Holografia: origen, principio basico y aplicaciones de un metodo de comunicacion revolucionario en arte y ciencia.
Imagine you are the first person entering the Altamira caves discovered in Spain or the Lascaux ones in France. Prehistoric graffiti representing an animal will unexpectedly appear in front of you. It was to favour his hunting that primitive man made the first graffiti and afterwards the first paintings inside the caverns where he lived. Very suggestive evidence was also found in central and south America as well as in the Fumane cave in Italy, almost certainly the world's oldest ones.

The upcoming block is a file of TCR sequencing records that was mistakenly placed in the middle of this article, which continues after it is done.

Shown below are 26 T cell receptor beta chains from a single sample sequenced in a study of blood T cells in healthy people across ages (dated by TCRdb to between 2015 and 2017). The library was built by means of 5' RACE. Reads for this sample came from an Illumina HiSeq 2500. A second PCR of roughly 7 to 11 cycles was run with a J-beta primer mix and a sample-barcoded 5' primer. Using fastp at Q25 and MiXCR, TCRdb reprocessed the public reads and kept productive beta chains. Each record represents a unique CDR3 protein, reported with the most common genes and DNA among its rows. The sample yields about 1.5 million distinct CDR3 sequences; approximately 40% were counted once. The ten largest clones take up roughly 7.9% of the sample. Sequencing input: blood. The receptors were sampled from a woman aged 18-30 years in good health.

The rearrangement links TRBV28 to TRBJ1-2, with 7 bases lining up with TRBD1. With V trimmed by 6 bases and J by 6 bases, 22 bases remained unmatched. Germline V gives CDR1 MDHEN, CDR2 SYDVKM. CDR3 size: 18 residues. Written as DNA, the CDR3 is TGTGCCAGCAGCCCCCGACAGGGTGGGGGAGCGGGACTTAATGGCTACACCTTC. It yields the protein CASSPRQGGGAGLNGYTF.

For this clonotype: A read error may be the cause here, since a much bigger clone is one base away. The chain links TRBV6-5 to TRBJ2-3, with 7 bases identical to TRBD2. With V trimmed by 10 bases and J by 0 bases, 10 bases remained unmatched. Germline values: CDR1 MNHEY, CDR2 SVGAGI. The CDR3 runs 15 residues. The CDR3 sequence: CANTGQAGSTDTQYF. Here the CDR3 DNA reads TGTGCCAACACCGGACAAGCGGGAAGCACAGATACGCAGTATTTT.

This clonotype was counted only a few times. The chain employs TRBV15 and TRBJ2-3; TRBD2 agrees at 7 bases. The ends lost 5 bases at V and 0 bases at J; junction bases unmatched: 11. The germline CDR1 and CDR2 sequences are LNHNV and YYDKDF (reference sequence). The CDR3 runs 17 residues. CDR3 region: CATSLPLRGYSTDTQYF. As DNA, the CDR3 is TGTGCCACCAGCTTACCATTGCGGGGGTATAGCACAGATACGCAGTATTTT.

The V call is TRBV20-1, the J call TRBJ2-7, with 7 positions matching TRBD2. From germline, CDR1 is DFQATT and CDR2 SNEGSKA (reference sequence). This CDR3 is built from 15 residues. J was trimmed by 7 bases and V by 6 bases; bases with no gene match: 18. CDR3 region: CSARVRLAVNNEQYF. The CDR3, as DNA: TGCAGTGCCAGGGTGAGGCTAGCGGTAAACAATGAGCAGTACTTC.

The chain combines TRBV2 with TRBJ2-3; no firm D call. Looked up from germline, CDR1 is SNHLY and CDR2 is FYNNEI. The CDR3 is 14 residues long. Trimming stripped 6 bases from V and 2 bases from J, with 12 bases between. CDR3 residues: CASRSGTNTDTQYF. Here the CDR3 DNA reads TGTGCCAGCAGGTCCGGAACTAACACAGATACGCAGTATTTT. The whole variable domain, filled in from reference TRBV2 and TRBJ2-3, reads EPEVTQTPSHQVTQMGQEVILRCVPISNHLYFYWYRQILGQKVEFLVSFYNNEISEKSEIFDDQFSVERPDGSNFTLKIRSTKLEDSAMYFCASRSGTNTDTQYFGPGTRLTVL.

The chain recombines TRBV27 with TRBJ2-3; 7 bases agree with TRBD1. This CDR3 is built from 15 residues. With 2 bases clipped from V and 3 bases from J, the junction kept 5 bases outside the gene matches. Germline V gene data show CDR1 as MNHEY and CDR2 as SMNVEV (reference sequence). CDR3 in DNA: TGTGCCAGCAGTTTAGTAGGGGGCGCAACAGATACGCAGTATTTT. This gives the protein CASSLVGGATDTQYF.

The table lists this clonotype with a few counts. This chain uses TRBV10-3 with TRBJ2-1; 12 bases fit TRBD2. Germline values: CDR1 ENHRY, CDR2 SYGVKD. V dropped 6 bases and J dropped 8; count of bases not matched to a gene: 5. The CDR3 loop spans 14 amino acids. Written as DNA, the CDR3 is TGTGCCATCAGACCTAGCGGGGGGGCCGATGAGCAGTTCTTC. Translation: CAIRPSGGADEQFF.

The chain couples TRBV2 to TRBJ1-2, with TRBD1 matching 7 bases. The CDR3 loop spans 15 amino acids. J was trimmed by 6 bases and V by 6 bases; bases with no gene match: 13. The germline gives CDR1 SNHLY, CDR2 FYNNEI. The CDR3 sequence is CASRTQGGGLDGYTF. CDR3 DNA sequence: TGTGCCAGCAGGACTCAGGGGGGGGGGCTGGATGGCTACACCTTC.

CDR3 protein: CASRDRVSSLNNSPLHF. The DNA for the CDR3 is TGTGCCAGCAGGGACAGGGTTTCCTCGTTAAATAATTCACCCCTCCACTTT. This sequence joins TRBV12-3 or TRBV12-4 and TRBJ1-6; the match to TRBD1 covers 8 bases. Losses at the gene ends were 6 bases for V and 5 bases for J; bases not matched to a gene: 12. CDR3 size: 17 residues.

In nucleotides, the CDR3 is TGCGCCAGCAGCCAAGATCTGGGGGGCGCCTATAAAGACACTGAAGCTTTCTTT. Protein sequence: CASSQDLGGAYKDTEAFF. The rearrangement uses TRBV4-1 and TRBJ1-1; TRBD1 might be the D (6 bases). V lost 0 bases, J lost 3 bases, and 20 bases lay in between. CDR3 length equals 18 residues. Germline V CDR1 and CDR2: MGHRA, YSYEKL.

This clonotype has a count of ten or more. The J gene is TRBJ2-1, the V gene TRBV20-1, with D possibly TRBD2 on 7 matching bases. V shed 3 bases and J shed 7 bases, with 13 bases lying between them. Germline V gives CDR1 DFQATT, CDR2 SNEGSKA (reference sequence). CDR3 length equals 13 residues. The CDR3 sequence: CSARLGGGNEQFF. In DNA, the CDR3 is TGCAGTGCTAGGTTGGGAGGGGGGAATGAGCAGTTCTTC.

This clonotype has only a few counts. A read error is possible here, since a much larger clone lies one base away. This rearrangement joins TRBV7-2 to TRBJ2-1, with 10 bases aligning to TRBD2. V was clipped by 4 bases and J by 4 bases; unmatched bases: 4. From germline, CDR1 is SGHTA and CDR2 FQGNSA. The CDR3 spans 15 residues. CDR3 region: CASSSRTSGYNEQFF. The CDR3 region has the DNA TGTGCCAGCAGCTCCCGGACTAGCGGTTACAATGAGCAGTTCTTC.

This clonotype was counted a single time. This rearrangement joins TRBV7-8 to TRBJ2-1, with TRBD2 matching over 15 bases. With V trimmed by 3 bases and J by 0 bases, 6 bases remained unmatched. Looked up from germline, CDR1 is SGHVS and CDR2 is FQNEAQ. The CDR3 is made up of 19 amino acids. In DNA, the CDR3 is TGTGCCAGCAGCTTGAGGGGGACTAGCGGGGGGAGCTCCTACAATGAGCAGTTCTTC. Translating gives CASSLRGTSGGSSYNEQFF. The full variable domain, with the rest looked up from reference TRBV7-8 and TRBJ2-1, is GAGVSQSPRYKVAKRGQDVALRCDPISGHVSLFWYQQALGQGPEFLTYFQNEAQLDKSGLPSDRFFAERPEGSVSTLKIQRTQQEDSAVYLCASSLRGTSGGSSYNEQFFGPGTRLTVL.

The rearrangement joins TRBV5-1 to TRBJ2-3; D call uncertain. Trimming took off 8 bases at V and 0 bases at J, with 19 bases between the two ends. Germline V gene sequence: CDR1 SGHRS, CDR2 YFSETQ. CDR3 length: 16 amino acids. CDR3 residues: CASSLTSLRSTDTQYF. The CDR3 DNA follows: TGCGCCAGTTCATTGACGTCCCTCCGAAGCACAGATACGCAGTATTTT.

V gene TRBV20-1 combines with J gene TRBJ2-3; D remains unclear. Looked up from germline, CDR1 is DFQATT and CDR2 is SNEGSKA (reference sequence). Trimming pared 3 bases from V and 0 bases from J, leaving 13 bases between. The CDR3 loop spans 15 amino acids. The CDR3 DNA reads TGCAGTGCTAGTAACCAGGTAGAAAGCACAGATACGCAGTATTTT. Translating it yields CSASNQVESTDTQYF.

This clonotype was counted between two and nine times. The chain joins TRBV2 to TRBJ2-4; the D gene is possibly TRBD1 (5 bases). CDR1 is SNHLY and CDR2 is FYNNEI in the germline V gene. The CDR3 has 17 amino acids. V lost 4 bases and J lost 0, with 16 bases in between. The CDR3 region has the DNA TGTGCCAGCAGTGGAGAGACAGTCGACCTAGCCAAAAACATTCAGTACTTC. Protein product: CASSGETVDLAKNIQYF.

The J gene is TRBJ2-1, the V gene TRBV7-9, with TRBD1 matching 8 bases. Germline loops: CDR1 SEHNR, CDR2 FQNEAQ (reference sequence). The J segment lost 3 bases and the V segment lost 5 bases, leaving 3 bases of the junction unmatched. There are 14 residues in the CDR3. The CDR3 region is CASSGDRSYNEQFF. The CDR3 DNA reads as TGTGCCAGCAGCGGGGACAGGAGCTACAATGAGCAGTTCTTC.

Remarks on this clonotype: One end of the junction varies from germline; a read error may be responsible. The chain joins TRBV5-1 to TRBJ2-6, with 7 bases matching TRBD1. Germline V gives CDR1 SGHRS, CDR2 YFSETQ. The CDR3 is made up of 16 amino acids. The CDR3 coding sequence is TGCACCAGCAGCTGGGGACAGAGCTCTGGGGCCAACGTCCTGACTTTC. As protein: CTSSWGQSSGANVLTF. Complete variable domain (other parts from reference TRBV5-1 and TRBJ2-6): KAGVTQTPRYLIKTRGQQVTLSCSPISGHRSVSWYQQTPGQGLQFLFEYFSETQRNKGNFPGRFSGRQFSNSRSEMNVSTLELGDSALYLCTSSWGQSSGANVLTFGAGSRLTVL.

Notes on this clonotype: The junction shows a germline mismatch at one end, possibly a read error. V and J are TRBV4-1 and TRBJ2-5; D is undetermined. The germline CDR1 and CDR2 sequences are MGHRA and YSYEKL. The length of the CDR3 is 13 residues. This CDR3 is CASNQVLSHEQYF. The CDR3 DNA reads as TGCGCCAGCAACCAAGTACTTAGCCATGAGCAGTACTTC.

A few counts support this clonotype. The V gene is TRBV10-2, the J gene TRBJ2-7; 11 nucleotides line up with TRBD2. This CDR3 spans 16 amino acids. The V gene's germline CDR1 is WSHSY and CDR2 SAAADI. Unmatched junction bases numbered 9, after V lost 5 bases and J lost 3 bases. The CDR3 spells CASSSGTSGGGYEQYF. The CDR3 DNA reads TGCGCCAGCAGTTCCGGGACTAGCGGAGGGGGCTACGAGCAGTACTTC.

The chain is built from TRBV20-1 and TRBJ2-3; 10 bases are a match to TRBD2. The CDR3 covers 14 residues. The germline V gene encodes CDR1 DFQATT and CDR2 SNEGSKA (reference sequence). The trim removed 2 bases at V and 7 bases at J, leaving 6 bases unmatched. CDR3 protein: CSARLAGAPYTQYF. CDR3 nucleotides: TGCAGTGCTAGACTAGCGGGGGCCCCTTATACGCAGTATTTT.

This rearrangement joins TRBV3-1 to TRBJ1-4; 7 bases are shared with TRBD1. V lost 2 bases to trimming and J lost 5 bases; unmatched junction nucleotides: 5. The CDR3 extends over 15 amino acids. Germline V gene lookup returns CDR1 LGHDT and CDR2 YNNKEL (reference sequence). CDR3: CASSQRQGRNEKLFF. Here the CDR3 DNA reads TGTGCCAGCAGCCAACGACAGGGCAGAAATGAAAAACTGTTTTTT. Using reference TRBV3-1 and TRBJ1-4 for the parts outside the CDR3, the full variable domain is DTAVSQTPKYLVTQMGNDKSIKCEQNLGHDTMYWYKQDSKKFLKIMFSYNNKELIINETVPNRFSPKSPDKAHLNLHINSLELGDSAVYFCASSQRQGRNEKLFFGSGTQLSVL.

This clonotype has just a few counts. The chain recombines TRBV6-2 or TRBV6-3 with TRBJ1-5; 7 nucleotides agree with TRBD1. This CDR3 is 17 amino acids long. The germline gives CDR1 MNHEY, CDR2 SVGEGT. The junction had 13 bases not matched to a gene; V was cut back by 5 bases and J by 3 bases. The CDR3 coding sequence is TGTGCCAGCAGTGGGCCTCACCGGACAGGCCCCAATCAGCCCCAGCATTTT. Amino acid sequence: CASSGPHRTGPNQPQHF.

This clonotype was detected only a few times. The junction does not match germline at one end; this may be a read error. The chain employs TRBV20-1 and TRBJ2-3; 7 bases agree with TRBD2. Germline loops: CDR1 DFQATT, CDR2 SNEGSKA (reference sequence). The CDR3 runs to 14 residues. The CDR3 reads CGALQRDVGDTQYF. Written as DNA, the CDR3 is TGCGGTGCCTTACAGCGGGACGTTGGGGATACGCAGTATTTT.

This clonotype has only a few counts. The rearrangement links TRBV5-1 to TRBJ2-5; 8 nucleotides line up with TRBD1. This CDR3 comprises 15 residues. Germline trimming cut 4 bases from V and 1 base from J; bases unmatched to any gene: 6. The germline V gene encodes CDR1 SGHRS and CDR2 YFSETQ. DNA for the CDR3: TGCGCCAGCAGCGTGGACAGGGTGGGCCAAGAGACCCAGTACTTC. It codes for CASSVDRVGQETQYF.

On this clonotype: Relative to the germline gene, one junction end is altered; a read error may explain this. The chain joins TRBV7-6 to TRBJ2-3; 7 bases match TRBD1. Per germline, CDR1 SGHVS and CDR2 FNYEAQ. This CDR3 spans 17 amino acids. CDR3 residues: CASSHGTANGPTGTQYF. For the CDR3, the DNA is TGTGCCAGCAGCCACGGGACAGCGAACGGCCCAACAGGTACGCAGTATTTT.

In 1799 close to the ruin of Fort Rashid near the River Nile a grey granite stone, later world wide known as the Stele of Rosetta, was recovered and is now at the British Museum. Due to damage caused by the elements, the central engravings are partly unreadable. Further down, 54 lines in Greek and Greek symbols are engraved. In the upper part, 14 lines in antique Egyptian hieroglyphics, figures of human beings, birds, etc. are reproduced. It turned out that an interpretation of the message through the symbols only allowed a limited comprehension level to be reached. A developed language must be able to report suitably about facts belonging to every day life, to give a full account of logical connections and describe satisfactory abstract concepts. Both in the case of prehistoric graffiti and Egyptian hieroglyphics we are faced with messages to decipher whose correct interpretation open the way towards a deeper understanding of the spirit which animated our forefathers or, even more simply, a clear understanding of the techniques used to transmit information. While in the case of the depicting of animals the message can have a fairly rapid explanation, it was far more difficult conceptually and time consuming to decode the hieroglyphics of the Stele of Rosetta.